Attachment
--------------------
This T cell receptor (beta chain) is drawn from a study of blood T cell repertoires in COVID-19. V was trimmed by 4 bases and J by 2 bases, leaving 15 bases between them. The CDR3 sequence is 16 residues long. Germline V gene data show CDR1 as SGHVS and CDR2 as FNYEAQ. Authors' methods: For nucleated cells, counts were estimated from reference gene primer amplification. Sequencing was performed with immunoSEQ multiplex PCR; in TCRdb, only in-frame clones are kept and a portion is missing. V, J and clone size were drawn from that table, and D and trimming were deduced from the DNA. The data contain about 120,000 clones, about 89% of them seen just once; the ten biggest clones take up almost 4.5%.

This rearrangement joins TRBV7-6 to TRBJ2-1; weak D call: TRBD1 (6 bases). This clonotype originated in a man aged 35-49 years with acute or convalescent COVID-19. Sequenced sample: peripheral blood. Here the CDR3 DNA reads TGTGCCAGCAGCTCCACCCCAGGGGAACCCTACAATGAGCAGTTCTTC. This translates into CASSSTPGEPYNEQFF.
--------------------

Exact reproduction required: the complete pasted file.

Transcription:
This T cell receptor (beta chain) is drawn from a study of blood T cell repertoires in COVID-19. V was trimmed by 4 bases and J by 2 bases, leaving 15 bases between them. The CDR3 sequence is 16 residues long. Germline V gene data show CDR1 as SGHVS and CDR2 as FNYEAQ. Authors' methods: For nucleated cells, counts were estimated from reference gene primer amplification. Sequencing was performed with immunoSEQ multiplex PCR; in TCRdb, only in-frame clones are kept and a portion is missing. V, J and clone size were drawn from that table, and D and trimming were deduced from the DNA. The data contain about 120,000 clones, about 89% of them seen just once; the ten biggest clones take up almost 4.5%.

This rearrangement joins TRBV7-6 to TRBJ2-1; weak D call: TRBD1 (6 bases). This clonotype originated in a man aged 35-49 years with acute or convalescent COVID-19. Sequenced sample: peripheral blood. Here the CDR3 DNA reads TGTGCCAGCAGCTCCACCCCAGGGGAACCCTACAATGAGCAGTTCTTC. This translates into CASSSTPGEPYNEQFF.